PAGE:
Gout’s association with a host of vascular events was confirmed in a new study that explored the links between the inflammatory condition and coronary artery disease, peripheral vascular disease, and cerebrovascular events.
Though both men and women with gout were at increased risk for vascular events overall, the association appeared strongest for women. Dr. Lorna Clarson of Keele (England) University and her associates drew these conclusions from a retrospective cohort study of men and women with an incident diagnosis of gout.
Gout, caused by the deposition of uric acid crystals in joints, is characterized by acute flares of intensely painful and inflamed joints. However, the state of hyperuricemia that predisposes patients to acute attacks of gout may precede the first attack by years, and may persist between flares. The proinflammatory course of the natural history of gout has increasingly been recognized as a potential contributor to vascular disease.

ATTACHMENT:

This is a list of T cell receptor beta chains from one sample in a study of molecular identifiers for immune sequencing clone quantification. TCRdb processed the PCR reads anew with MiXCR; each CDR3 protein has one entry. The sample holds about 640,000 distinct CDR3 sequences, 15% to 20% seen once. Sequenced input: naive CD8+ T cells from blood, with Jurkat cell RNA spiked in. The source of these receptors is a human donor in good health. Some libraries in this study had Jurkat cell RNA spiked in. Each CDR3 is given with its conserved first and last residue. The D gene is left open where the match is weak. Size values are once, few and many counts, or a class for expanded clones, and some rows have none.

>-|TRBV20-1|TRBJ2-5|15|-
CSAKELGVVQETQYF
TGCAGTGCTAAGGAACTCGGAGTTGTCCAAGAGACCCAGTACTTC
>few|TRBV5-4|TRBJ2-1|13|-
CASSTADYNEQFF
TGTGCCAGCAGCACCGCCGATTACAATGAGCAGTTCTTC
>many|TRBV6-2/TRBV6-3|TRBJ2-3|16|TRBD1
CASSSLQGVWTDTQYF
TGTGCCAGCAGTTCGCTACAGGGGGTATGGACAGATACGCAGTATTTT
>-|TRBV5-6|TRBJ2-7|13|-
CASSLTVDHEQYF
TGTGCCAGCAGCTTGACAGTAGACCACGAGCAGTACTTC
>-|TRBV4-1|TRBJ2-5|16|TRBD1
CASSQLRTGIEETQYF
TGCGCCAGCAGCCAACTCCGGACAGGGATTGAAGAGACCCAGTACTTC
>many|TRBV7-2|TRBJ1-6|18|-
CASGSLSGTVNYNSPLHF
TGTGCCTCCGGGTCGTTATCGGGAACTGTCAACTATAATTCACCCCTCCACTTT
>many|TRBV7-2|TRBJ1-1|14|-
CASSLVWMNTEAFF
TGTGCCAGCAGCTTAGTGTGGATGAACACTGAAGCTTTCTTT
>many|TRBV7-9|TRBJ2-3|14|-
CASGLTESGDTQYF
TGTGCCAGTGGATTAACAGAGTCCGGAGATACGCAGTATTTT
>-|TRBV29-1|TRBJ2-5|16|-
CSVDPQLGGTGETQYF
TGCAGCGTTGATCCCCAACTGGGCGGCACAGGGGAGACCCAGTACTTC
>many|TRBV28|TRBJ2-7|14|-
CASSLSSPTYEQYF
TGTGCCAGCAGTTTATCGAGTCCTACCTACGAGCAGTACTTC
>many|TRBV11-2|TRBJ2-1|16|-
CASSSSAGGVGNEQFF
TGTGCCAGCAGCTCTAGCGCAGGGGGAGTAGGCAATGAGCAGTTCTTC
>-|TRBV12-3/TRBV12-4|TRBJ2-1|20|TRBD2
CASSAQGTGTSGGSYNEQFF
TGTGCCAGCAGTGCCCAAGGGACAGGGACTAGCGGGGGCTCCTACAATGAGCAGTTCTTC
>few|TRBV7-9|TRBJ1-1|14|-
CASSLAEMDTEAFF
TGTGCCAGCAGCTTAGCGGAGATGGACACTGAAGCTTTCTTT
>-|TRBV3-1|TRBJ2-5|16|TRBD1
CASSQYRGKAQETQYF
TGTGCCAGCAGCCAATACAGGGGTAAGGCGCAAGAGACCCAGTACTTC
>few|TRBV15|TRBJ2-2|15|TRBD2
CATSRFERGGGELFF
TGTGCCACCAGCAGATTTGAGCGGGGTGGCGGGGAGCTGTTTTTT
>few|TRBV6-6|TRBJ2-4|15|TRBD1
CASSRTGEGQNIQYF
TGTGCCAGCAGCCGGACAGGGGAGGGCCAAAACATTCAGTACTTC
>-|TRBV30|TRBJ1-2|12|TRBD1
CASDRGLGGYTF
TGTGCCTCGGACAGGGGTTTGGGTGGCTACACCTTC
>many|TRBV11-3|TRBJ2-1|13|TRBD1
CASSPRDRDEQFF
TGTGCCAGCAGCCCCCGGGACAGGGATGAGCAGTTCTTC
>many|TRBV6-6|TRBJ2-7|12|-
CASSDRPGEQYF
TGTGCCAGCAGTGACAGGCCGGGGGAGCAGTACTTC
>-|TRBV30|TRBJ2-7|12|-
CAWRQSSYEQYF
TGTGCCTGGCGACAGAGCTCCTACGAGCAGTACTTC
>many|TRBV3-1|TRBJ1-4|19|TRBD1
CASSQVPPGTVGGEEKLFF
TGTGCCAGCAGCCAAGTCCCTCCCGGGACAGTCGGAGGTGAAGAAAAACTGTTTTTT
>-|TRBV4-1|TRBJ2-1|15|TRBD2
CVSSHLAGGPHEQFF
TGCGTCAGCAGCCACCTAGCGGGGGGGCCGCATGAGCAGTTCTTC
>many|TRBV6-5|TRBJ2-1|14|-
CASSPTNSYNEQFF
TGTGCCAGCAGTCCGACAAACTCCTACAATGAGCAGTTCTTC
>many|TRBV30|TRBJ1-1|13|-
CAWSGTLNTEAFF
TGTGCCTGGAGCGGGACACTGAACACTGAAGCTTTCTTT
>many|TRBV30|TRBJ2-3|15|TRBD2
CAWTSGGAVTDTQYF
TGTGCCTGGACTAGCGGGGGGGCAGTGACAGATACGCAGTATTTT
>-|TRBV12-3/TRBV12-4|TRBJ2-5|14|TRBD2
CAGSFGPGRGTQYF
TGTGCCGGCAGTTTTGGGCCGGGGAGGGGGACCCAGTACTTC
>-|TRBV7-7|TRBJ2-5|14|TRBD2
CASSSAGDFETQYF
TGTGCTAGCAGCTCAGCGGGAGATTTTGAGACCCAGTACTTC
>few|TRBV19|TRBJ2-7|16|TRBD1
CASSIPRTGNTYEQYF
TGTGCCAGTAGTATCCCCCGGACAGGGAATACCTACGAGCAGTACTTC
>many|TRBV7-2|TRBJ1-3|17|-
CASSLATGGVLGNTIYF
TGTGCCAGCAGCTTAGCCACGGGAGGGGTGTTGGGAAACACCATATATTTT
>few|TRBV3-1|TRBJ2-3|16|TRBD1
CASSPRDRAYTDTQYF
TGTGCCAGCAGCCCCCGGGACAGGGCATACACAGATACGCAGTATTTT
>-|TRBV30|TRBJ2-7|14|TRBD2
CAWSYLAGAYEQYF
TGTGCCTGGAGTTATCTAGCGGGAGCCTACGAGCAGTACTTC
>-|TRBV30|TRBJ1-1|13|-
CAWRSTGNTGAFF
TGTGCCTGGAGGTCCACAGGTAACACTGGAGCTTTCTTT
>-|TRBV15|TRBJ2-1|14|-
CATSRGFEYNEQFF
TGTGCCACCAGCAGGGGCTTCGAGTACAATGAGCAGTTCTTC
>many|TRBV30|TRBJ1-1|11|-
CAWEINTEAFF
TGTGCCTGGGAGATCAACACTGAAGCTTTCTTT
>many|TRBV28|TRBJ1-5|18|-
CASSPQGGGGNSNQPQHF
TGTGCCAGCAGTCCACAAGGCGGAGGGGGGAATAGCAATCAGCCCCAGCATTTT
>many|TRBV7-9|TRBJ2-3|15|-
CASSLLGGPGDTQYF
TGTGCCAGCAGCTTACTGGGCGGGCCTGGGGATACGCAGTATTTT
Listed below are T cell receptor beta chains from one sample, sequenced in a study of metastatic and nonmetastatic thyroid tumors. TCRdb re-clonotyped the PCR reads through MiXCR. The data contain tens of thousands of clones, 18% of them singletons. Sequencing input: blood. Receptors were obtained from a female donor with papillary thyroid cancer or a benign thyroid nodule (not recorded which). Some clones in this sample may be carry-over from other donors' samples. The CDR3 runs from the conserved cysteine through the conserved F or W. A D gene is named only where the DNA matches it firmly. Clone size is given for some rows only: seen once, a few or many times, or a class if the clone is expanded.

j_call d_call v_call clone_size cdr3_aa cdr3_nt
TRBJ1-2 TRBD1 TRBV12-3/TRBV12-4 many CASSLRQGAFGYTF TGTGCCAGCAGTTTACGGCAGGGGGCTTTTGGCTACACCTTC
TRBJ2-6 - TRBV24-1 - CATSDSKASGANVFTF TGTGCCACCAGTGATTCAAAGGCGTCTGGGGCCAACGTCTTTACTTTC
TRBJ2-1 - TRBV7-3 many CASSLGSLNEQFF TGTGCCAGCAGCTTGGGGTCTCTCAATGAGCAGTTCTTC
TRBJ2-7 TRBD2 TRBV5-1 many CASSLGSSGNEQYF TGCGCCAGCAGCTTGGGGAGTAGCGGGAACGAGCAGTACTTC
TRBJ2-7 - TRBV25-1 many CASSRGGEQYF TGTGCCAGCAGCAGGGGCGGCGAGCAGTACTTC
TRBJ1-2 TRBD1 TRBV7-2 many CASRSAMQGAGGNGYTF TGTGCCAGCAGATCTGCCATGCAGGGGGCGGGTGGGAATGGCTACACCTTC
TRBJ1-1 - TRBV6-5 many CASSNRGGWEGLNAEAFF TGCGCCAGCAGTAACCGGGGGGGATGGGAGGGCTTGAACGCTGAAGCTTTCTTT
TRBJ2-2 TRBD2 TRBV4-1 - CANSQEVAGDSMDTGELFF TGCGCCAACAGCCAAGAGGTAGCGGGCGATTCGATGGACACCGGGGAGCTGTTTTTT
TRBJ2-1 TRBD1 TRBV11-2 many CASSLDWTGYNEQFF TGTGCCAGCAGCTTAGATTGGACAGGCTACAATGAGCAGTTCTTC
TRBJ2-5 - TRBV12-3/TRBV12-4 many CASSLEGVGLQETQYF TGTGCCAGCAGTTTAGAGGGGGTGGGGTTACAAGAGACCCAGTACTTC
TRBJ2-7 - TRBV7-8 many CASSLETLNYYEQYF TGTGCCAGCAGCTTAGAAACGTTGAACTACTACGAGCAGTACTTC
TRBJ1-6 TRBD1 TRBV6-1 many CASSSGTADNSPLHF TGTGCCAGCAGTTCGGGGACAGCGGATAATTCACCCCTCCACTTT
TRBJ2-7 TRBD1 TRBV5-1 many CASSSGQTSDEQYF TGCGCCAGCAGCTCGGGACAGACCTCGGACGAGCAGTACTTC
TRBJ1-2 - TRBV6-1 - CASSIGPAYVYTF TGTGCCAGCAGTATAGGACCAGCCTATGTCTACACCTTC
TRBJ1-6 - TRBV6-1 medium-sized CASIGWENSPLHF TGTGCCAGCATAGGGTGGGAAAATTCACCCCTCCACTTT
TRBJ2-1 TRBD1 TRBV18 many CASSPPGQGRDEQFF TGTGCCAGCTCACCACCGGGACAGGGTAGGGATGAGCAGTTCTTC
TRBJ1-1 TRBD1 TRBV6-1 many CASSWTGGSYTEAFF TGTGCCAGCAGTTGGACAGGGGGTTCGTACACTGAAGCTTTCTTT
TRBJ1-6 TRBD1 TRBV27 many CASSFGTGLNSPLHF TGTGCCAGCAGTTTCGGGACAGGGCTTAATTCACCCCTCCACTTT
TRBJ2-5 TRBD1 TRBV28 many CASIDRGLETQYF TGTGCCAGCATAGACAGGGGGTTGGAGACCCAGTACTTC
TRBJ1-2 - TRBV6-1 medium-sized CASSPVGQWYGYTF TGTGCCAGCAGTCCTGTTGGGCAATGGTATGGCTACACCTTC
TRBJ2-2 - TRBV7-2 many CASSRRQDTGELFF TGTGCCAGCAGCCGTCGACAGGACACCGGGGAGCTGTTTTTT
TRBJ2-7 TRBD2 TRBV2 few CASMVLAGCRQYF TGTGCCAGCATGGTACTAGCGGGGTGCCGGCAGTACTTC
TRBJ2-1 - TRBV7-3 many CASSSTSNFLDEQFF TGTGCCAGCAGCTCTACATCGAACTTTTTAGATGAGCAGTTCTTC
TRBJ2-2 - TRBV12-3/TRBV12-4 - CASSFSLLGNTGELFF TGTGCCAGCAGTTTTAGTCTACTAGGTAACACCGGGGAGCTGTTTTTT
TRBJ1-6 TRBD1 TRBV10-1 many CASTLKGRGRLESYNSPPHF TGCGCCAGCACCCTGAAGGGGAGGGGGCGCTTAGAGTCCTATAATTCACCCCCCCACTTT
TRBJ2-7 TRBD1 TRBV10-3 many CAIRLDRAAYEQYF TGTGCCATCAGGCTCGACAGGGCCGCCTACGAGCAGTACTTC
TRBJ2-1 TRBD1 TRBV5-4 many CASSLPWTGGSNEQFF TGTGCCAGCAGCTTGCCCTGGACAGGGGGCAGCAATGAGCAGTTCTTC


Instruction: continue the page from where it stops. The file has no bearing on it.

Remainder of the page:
The precise mechanism by which gout may increase vascular risk has not been identified. Dr. Clarson and associates noted that in addition to the acute and chronic inflammation associated with gout and hyperuricemia, serum uric acid may have a more direct effect on vascular health, as urate crystal deposition on vessel walls may promote vascular damage.
Source: Family Practice News